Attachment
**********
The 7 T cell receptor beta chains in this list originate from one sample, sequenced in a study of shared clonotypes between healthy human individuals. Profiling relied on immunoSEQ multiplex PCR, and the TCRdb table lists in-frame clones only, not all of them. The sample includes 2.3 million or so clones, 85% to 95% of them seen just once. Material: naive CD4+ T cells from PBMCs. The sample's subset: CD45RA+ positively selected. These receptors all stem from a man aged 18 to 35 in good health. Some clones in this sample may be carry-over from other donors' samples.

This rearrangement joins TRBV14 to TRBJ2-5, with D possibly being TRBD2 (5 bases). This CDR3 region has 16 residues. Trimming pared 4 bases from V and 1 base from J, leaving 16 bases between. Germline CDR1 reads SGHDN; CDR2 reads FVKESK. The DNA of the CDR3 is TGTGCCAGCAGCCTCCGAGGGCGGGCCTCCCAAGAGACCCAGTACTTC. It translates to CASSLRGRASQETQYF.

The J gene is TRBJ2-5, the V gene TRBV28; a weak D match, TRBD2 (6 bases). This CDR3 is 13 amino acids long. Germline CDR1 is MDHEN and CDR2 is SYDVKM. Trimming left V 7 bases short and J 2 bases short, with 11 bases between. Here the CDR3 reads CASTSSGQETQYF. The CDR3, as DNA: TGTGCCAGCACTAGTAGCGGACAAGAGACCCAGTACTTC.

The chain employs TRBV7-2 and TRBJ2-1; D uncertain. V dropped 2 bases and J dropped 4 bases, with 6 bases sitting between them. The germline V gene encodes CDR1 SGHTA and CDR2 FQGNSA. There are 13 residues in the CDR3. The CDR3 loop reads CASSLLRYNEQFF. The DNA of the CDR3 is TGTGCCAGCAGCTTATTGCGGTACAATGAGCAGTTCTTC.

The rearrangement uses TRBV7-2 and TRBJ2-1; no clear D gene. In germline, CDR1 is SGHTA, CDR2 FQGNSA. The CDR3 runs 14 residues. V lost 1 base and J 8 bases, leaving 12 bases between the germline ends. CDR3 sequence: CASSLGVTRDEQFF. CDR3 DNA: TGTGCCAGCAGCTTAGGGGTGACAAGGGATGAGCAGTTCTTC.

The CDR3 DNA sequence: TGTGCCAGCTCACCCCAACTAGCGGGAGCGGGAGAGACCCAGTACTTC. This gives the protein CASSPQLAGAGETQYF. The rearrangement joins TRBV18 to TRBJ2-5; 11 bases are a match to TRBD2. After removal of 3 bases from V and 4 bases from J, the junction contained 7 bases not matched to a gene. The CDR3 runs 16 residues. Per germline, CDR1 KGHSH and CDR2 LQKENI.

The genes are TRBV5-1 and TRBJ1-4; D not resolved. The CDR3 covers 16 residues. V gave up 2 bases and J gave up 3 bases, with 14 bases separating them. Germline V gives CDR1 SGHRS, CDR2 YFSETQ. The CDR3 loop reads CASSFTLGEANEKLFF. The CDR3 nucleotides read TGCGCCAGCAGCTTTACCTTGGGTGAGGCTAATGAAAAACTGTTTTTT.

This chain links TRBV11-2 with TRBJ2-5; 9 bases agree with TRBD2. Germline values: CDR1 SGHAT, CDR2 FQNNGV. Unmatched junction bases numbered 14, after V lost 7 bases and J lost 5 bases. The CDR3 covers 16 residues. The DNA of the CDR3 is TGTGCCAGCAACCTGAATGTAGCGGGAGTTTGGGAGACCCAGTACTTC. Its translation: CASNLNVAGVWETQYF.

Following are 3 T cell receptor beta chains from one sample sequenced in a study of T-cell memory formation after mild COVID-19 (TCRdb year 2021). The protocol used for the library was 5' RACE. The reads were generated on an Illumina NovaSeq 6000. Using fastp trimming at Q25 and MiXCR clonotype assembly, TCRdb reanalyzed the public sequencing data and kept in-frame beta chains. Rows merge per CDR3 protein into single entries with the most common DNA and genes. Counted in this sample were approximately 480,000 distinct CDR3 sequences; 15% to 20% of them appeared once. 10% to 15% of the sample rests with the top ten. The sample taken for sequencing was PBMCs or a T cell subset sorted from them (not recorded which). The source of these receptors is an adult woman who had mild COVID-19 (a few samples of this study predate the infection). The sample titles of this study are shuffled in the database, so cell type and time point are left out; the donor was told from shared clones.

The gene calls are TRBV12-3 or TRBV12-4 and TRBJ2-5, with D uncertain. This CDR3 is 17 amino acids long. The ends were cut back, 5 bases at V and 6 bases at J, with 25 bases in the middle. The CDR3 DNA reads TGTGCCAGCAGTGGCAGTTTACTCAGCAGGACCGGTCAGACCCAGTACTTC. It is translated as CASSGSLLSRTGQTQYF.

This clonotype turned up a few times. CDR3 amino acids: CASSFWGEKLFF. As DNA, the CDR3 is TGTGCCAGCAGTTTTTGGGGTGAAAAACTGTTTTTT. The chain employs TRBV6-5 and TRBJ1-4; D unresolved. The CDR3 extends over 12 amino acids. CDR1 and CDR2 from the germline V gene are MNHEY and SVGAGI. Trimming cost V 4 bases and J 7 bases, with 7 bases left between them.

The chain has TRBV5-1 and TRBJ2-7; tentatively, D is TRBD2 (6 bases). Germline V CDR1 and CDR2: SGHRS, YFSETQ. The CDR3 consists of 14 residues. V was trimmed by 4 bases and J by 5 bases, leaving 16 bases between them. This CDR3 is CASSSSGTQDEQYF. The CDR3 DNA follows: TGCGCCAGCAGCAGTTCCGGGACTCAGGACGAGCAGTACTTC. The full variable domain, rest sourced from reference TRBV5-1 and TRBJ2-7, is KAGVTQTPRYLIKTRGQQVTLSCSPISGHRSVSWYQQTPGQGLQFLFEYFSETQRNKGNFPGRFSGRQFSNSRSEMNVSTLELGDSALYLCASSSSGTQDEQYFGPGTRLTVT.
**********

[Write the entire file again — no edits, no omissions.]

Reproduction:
The 7 T cell receptor beta chains in this list originate from one sample, sequenced in a study of shared clonotypes between healthy human individuals. Profiling relied on immunoSEQ multiplex PCR, and the TCRdb table lists in-frame clones only, not all of them. The sample includes 2.3 million or so clones, 85% to 95% of them seen just once. Material: naive CD4+ T cells from PBMCs. The sample's subset: CD45RA+ positively selected. These receptors all stem from a man aged 18 to 35 in good health. Some clones in this sample may be carry-over from other donors' samples.

This rearrangement joins TRBV14 to TRBJ2-5, with D possibly being TRBD2 (5 bases). This CDR3 region has 16 residues. Trimming pared 4 bases from V and 1 base from J, leaving 16 bases between. Germline CDR1 reads SGHDN; CDR2 reads FVKESK. The DNA of the CDR3 is TGTGCCAGCAGCCTCCGAGGGCGGGCCTCCCAAGAGACCCAGTACTTC. It translates to CASSLRGRASQETQYF.

The J gene is TRBJ2-5, the V gene TRBV28; a weak D match, TRBD2 (6 bases). This CDR3 is 13 amino acids long. Germline CDR1 is MDHEN and CDR2 is SYDVKM. Trimming left V 7 bases short and J 2 bases short, with 11 bases between. Here the CDR3 reads CASTSSGQETQYF. The CDR3, as DNA: TGTGCCAGCACTAGTAGCGGACAAGAGACCCAGTACTTC.

The chain employs TRBV7-2 and TRBJ2-1; D uncertain. V dropped 2 bases and J dropped 4 bases, with 6 bases sitting between them. The germline V gene encodes CDR1 SGHTA and CDR2 FQGNSA. There are 13 residues in the CDR3. The CDR3 loop reads CASSLLRYNEQFF. The DNA of the CDR3 is TGTGCCAGCAGCTTATTGCGGTACAATGAGCAGTTCTTC.

The rearrangement uses TRBV7-2 and TRBJ2-1; no clear D gene. In germline, CDR1 is SGHTA, CDR2 FQGNSA. The CDR3 runs 14 residues. V lost 1 base and J 8 bases, leaving 12 bases between the germline ends. CDR3 sequence: CASSLGVTRDEQFF. CDR3 DNA: TGTGCCAGCAGCTTAGGGGTGACAAGGGATGAGCAGTTCTTC.

The CDR3 DNA sequence: TGTGCCAGCTCACCCCAACTAGCGGGAGCGGGAGAGACCCAGTACTTC. This gives the protein CASSPQLAGAGETQYF. The rearrangement joins TRBV18 to TRBJ2-5; 11 bases are a match to TRBD2. After removal of 3 bases from V and 4 bases from J, the junction contained 7 bases not matched to a gene. The CDR3 runs 16 residues. Per germline, CDR1 KGHSH and CDR2 LQKENI.

The genes are TRBV5-1 and TRBJ1-4; D not resolved. The CDR3 covers 16 residues. V gave up 2 bases and J gave up 3 bases, with 14 bases separating them. Germline V gives CDR1 SGHRS, CDR2 YFSETQ. The CDR3 loop reads CASSFTLGEANEKLFF. The CDR3 nucleotides read TGCGCCAGCAGCTTTACCTTGGGTGAGGCTAATGAAAAACTGTTTTTT.

This chain links TRBV11-2 with TRBJ2-5; 9 bases agree with TRBD2. Germline values: CDR1 SGHAT, CDR2 FQNNGV. Unmatched junction bases numbered 14, after V lost 7 bases and J lost 5 bases. The CDR3 covers 16 residues. The DNA of the CDR3 is TGTGCCAGCAACCTGAATGTAGCGGGAGTTTGGGAGACCCAGTACTTC. Its translation: CASNLNVAGVWETQYF.

Following are 3 T cell receptor beta chains from one sample sequenced in a study of T-cell memory formation after mild COVID-19 (TCRdb year 2021). The protocol used for the library was 5' RACE. The reads were generated on an Illumina NovaSeq 6000. Using fastp trimming at Q25 and MiXCR clonotype assembly, TCRdb reanalyzed the public sequencing data and kept in-frame beta chains. Rows merge per CDR3 protein into single entries with the most common DNA and genes. Counted in this sample were approximately 480,000 distinct CDR3 sequences; 15% to 20% of them appeared once. 10% to 15% of the sample rests with the top ten. The sample taken for sequencing was PBMCs or a T cell subset sorted from them (not recorded which). The source of these receptors is an adult woman who had mild COVID-19 (a few samples of this study predate the infection). The sample titles of this study are shuffled in the database, so cell type and time point are left out; the donor was told from shared clones.

The gene calls are TRBV12-3 or TRBV12-4 and TRBJ2-5, with D uncertain. This CDR3 is 17 amino acids long. The ends were cut back, 5 bases at V and 6 bases at J, with 25 bases in the middle. The CDR3 DNA reads TGTGCCAGCAGTGGCAGTTTACTCAGCAGGACCGGTCAGACCCAGTACTTC. It is translated as CASSGSLLSRTGQTQYF.

This clonotype turned up a few times. CDR3 amino acids: CASSFWGEKLFF. As DNA, the CDR3 is TGTGCCAGCAGTTTTTGGGGTGAAAAACTGTTTTTT. The chain employs TRBV6-5 and TRBJ1-4; D unresolved. The CDR3 extends over 12 amino acids. CDR1 and CDR2 from the germline V gene are MNHEY and SVGAGI. Trimming cost V 4 bases and J 7 bases, with 7 bases left between them.

The chain has TRBV5-1 and TRBJ2-7; tentatively, D is TRBD2 (6 bases). Germline V CDR1 and CDR2: SGHRS, YFSETQ. The CDR3 consists of 14 residues. V was trimmed by 4 bases and J by 5 bases, leaving 16 bases between them. This CDR3 is CASSSSGTQDEQYF. The CDR3 DNA follows: TGCGCCAGCAGCAGTTCCGGGACTCAGGACGAGCAGTACTTC. The full variable domain, rest sourced from reference TRBV5-1 and TRBJ2-7, is KAGVTQTPRYLIKTRGQQVTLSCSPISGHRSVSWYQQTPGQGLQFLFEYFSETQRNKGNFPGRFSGRQFSNSRSEMNVSTLELGDSALYLCASSSSGTQDEQYFGPGTRLTVT.